We patent our ideas to protect the government and the taxpayers. the government does not manufacture anything, instead contracting that out. A fair amount of R&D is also contracted out. If I have the patent on work done that was funded by the taxpayer, the contractors can use it without royalty. However, if the contractor has the patent, they can (and do) charge 5-10x what the item is worth because of their “proprietary technology.”

mister anderson (profile) says:

Re: Re: Re:2 Don't we already own them?

Yep, that’s pretty much the scope of it. Really, it’s more focused on protecting the Government’s interest and the taxpayer’s investment in the technology from unscrupulous contractors.

Such as a contractor filing for a patent on USG developed tech using the slide deck that was presented to them by USG engineers (actually happened, btw). Or another contractor being granted a patent on tech that was developed by USG engineers, who presented their tech as evidence of prior art, but were ignored.

Anonymous Coward says:

Re: Re: Re: Don't we already own them?

” If I have the patent on work done that was funded by the taxpayer, the contractors can use it without royalty. However, if the contractor has the patent, they can (and do) charge 5-10x what the item is worth”

That would imply that these are purely DEFENSIVE PATENTS, which is not the way the patent system was ever intended to work.

John Fenderson (profile) says:

Re: Re: Re: Don't we already own them?

I find this explanation to be a bit depressing. Surely, if you as a government employee has done something that could be patented, but then later on a contractor patents it instead, the contractor’s patent could be invalidated (or blocked from being issued) based on your own prior art. Is this not the case?

Anonymous Coward says:

I wouldn’t trust anything in the NSA’s catalog. It’s despicable how the US Gov. is selling taxpayer funded technology for profit.

The US doesn’t seem to have a problem giving away tanks, grenade launchers and automatic machine guns to thug departments for free.

Yet giving back outdated, taxpayer funded, research and development projects to the general public is beyond them.

Anonymous Coward says:

Doing something they, nor anyone should have the ability todo PERIOD, and now, oh no, dont stop doing it, rather, spread their more obselete tools of curruption to coorporations, in hopes of wide adoption, to condition folks to accept willingly/unwillingly these tools of power hungery, megnomaniacs, control freaks wet dream………on the upside, FOR THEM, also getting folks accustomed to the fact that its normal that any technology that information can be garnered, is expected to have backdoor access for the megnomaaniac thats on the throne currently…………no worries, once the unluckiest generation, gets the most mega corrupterest, evilist leader, rest assured, no matter what action said figure does, it can only get better, right…….maybe the second most mega maniac evilist “leader”………glad to see we’re all making it easier for them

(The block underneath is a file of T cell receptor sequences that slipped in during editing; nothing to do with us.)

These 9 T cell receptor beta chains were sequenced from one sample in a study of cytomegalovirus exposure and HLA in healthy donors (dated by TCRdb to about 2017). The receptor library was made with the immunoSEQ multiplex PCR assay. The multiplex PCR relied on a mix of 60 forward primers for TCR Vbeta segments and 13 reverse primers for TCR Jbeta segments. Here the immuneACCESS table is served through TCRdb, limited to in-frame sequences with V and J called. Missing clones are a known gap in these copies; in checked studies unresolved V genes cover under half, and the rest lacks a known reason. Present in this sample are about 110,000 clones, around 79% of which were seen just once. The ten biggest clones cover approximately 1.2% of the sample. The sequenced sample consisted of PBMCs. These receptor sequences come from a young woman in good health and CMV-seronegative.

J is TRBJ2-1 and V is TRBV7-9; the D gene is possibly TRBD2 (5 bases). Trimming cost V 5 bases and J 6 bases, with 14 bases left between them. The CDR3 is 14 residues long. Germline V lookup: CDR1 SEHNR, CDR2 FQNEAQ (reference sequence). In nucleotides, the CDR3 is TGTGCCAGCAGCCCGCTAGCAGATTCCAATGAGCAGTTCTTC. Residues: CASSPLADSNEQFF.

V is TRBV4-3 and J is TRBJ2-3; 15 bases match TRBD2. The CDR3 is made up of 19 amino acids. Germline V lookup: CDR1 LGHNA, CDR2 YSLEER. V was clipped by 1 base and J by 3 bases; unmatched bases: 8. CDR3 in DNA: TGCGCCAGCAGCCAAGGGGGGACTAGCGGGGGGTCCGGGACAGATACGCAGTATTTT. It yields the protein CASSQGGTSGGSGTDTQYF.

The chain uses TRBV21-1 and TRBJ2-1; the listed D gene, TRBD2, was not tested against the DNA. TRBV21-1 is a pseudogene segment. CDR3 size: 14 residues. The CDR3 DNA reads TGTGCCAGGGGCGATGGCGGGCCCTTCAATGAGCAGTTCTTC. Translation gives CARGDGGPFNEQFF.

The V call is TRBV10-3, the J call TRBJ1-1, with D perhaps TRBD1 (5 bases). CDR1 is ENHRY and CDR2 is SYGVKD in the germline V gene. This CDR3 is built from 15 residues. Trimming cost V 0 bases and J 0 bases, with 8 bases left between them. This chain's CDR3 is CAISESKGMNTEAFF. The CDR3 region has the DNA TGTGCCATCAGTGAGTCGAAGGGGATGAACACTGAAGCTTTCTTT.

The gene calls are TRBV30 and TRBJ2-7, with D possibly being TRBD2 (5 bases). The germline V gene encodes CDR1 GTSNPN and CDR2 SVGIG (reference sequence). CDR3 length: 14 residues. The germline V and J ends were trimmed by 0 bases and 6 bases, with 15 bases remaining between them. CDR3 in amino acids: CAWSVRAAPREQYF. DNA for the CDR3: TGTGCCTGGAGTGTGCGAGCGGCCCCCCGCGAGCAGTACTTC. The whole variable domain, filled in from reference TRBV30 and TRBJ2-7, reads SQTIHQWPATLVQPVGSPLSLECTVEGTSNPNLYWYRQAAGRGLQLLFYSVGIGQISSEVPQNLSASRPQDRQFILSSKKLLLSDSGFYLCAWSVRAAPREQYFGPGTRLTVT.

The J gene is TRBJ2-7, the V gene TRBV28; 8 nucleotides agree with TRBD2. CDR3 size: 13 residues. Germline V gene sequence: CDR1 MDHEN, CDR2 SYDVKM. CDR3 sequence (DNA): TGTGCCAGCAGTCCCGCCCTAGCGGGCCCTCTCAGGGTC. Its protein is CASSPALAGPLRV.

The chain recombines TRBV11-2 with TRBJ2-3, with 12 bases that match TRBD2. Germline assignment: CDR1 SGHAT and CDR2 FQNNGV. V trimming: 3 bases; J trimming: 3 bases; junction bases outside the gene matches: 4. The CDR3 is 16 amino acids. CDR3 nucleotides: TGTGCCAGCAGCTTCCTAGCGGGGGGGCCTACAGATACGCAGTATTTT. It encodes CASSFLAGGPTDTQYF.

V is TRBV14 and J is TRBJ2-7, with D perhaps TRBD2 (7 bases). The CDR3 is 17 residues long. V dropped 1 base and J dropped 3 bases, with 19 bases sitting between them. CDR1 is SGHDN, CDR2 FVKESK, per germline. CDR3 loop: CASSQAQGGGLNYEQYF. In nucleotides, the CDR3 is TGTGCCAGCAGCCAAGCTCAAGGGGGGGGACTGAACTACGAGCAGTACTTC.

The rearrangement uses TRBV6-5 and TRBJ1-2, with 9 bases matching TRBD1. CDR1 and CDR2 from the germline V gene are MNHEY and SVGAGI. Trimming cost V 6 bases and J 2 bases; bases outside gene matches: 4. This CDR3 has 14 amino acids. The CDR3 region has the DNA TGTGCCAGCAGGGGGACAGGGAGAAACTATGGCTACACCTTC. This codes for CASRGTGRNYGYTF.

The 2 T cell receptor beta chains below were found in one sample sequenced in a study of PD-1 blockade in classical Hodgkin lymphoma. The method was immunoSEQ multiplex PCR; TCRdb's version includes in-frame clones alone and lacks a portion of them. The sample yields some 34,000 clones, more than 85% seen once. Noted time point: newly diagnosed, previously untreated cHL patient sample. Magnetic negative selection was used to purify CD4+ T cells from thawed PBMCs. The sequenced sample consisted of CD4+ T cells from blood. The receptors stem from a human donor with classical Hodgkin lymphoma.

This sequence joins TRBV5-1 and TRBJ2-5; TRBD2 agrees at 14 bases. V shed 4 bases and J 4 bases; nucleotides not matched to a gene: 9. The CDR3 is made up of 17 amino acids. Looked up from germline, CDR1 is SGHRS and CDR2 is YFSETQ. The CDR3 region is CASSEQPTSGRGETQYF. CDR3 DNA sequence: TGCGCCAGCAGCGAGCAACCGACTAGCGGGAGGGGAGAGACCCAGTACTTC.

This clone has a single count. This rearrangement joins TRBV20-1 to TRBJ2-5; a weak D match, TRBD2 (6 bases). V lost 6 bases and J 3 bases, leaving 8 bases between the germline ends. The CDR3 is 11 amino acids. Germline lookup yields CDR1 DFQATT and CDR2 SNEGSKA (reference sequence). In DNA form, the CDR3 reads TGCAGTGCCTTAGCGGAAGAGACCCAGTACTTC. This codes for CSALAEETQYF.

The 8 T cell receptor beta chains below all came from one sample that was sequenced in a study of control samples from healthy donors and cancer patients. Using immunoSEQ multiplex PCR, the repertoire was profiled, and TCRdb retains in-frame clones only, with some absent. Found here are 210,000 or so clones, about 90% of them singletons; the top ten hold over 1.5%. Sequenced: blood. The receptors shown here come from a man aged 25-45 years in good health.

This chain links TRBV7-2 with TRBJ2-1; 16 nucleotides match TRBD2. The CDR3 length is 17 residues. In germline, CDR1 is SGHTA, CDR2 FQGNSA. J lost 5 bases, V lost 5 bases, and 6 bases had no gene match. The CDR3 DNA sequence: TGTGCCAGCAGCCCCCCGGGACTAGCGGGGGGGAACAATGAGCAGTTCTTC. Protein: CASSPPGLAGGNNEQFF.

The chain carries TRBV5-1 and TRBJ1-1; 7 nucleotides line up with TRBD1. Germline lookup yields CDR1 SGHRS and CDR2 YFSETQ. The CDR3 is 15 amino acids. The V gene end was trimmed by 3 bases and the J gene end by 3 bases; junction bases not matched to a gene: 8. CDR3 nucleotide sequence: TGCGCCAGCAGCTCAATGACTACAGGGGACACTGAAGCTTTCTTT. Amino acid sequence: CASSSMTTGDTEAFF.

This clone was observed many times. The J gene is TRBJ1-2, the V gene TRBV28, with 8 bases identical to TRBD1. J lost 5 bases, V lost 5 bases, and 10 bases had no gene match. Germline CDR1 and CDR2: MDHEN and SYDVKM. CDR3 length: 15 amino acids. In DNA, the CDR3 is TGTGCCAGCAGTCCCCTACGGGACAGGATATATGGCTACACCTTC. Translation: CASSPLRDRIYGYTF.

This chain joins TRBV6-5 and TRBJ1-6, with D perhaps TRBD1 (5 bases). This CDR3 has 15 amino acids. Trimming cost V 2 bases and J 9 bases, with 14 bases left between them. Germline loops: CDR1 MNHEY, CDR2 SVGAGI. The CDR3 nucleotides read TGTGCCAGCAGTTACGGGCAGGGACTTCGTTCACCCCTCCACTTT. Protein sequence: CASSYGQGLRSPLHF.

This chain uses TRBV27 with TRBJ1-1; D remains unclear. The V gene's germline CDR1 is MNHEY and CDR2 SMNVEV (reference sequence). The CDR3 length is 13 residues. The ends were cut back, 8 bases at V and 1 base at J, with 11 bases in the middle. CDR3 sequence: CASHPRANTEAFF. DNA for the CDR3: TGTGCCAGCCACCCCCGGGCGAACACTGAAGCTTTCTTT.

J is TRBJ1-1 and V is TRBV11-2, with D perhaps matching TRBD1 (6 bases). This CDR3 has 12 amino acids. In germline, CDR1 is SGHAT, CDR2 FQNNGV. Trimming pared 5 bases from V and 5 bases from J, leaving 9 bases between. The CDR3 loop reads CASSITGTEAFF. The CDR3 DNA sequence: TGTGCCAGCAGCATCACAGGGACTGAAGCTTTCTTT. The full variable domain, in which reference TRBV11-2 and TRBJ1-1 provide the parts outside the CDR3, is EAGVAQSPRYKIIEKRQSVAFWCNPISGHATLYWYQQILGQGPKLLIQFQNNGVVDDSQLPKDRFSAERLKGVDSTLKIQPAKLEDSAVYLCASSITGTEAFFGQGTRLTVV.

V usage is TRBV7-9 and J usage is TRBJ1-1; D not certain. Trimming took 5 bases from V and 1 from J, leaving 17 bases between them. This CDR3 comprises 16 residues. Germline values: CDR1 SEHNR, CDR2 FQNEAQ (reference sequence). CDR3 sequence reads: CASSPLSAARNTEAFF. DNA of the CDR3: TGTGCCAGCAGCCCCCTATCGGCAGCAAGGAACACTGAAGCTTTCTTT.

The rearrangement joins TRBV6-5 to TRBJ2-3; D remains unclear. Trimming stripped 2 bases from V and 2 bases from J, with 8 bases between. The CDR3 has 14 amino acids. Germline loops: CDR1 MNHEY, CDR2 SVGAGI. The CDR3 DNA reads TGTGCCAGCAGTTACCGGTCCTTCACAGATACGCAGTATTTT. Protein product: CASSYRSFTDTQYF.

Anonymous Coward says:

While they’re at it, maybe the US federal government should copyright and trademark most everything it owns and license them to the highest bidder. Claiming IP rights on all government property would also force the closure of sites like Wikileaks, since distributing secret government documents would then be copyright infringement. And sites like Techdirt could no longer post FOIAs, since they’d be copyrighted also.

Anonymous Coward says:

Yeah you know you can judge the health economy by no of patents,
so in a few years the usa will be the biggest economy in the world.
The nsa seems to go out of its way to find ways to annoy
ordinary citizens.taxpayers,
will companys with nsa patents start taking court case,s other private companys,

THE military,nsa , industrial complex in the usa is just
out of control.
AND Its effecting american companys trying to sell products abroad.

Stewby says:

“Another deals with creating cryptographic key escrow accounts for “third parties” to access encrypted files.”
Is the NSA hoping to license the technology necessary to allow searches of encrypted phones that Congress will force on Apple after the iPhone encryption announcement? That would be the ultimate in crony-police state capitalism. It would explain the ridiculous fear-mongering about Apple’s announcement if it makes mass snooping profitable for the government. Violating the rights of the people and forcing them to pay for the pleasure of having their privacy undermined sounds exactly like something they would try to pull.

Anonymous Coward says:

This makes me worry about something else:

Can a company rent one of these patents and bully an open-sourced version of the same implementation? Or even one that’s similar enough? ECC Is one example, can someone get license to that patent and start suing everyone who uses ECC? Technically, yes, the NSA had the patent. But it’s been in common use since forever.